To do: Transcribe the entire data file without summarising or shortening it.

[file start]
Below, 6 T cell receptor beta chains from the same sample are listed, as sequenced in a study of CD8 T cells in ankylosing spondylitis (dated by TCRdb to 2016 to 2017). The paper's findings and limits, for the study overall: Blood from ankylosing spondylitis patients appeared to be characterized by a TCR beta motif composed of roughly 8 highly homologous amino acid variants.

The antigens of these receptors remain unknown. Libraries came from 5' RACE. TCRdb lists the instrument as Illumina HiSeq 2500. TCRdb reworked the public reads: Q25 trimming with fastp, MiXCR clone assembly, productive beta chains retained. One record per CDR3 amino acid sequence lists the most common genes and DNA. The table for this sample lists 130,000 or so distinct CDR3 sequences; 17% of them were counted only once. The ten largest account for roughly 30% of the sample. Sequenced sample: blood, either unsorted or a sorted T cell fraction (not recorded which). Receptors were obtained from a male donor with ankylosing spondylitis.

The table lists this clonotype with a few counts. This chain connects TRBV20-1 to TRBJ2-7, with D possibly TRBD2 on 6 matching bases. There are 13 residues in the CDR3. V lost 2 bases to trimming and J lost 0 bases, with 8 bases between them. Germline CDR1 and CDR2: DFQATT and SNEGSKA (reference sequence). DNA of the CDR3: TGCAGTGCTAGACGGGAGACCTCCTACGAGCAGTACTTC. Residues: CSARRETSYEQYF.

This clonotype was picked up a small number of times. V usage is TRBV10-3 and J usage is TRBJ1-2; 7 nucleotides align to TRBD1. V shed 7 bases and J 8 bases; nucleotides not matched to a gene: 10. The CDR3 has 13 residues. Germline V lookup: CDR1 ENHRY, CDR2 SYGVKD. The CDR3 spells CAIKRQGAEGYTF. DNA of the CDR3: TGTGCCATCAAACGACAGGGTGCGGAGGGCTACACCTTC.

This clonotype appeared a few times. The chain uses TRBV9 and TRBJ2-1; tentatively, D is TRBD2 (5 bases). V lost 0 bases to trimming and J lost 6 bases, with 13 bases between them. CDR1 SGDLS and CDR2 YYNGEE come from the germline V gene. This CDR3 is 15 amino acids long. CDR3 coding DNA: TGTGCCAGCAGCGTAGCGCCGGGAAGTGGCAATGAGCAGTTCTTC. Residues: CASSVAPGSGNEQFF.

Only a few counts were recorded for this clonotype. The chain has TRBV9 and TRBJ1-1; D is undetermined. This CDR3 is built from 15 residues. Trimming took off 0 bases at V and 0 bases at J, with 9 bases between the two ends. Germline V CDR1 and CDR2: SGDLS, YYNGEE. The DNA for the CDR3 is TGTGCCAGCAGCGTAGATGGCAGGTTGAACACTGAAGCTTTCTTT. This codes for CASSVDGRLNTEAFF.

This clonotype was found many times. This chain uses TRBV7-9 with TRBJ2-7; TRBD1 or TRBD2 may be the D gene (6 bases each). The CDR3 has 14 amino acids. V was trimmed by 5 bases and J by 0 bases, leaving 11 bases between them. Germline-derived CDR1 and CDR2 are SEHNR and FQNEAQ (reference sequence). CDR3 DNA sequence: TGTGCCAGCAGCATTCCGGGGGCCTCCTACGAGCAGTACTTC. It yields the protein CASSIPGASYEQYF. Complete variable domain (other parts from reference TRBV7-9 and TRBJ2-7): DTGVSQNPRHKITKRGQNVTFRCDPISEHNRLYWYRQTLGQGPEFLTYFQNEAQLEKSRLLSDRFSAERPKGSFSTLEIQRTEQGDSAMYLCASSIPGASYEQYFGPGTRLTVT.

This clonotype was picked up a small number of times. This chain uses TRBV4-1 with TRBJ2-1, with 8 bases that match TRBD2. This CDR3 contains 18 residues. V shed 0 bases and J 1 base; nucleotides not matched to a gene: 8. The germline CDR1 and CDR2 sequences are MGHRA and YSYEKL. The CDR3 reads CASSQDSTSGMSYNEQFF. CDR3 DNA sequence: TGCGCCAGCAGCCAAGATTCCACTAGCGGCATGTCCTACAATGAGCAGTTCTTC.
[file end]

Below, 6 T cell receptor beta chains from the same sample are listed, as sequenced in a study of CD8 T cells in ankylosing spondylitis (dated by TCRdb to 2016 to 2017). The paper's findings and limits, for the study overall: Blood from ankylosing spondylitis patients appeared to be characterized by a TCR beta motif composed of roughly 8 highly homologous amino acid variants.

The antigens of these receptors remain unknown. Libraries came from 5' RACE. TCRdb lists the instrument as Illumina HiSeq 2500. TCRdb reworked the public reads: Q25 trimming with fastp, MiXCR clone assembly, productive beta chains retained. One record per CDR3 amino acid sequence lists the most common genes and DNA. The table for this sample lists 130,000 or so distinct CDR3 sequences; 17% of them were counted only once. The ten largest account for roughly 30% of the sample. Sequenced sample: blood, either unsorted or a sorted T cell fraction (not recorded which). Receptors were obtained from a male donor with ankylosing spondylitis.

The table lists this clonotype with a few counts. This chain connects TRBV20-1 to TRBJ2-7, with D possibly TRBD2 on 6 matching bases. There are 13 residues in the CDR3. V lost 2 bases to trimming and J lost 0 bases, with 8 bases between them. Germline CDR1 and CDR2: DFQATT and SNEGSKA (reference sequence). DNA of the CDR3: TGCAGTGCTAGACGGGAGACCTCCTACGAGCAGTACTTC. Residues: CSARRETSYEQYF.

This clonotype was picked up a small number of times. V usage is TRBV10-3 and J usage is TRBJ1-2; 7 nucleotides align to TRBD1. V shed 7 bases and J 8 bases; nucleotides not matched to a gene: 10. The CDR3 has 13 residues. Germline V lookup: CDR1 ENHRY, CDR2 SYGVKD. The CDR3 spells CAIKRQGAEGYTF. DNA of the CDR3: TGTGCCATCAAACGACAGGGTGCGGAGGGCTACACCTTC.

This clonotype appeared a few times. The chain uses TRBV9 and TRBJ2-1; tentatively, D is TRBD2 (5 bases). V lost 0 bases to trimming and J lost 6 bases, with 13 bases between them. CDR1 SGDLS and CDR2 YYNGEE come from the germline V gene. This CDR3 is 15 amino acids long. CDR3 coding DNA: TGTGCCAGCAGCGTAGCGCCGGGAAGTGGCAATGAGCAGTTCTTC. Residues: CASSVAPGSGNEQFF.

Only a few counts were recorded for this clonotype. The chain has TRBV9 and TRBJ1-1; D is undetermined. This CDR3 is built from 15 residues. Trimming took off 0 bases at V and 0 bases at J, with 9 bases between the two ends. Germline V CDR1 and CDR2: SGDLS, YYNGEE. The DNA for the CDR3 is TGTGCCAGCAGCGTAGATGGCAGGTTGAACACTGAAGCTTTCTTT. This codes for CASSVDGRLNTEAFF.

This clonotype was found many times. This chain uses TRBV7-9 with TRBJ2-7; TRBD1 or TRBD2 may be the D gene (6 bases each). The CDR3 has 14 amino acids. V was trimmed by 5 bases and J by 0 bases, leaving 11 bases between them. Germline-derived CDR1 and CDR2 are SEHNR and FQNEAQ (reference sequence). CDR3 DNA sequence: TGTGCCAGCAGCATTCCGGGGGCCTCCTACGAGCAGTACTTC. It yields the protein CASSIPGASYEQYF. Complete variable domain (other parts from reference TRBV7-9 and TRBJ2-7): DTGVSQNPRHKITKRGQNVTFRCDPISEHNRLYWYRQTLGQGPEFLTYFQNEAQLEKSRLLSDRFSAERPKGSFSTLEIQRTEQGDSAMYLCASSIPGASYEQYFGPGTRLTVT.

This clonotype was picked up a small number of times. This chain uses TRBV4-1 with TRBJ2-1, with 8 bases that match TRBD2. This CDR3 contains 18 residues. V shed 0 bases and J 1 base; nucleotides not matched to a gene: 8. The germline CDR1 and CDR2 sequences are MGHRA and YSYEKL. The CDR3 reads CASSQDSTSGMSYNEQFF. CDR3 DNA sequence: TGCGCCAGCAGCCAAGATTCCACTAGCGGCATGTCCTACAATGAGCAGTTCTTC.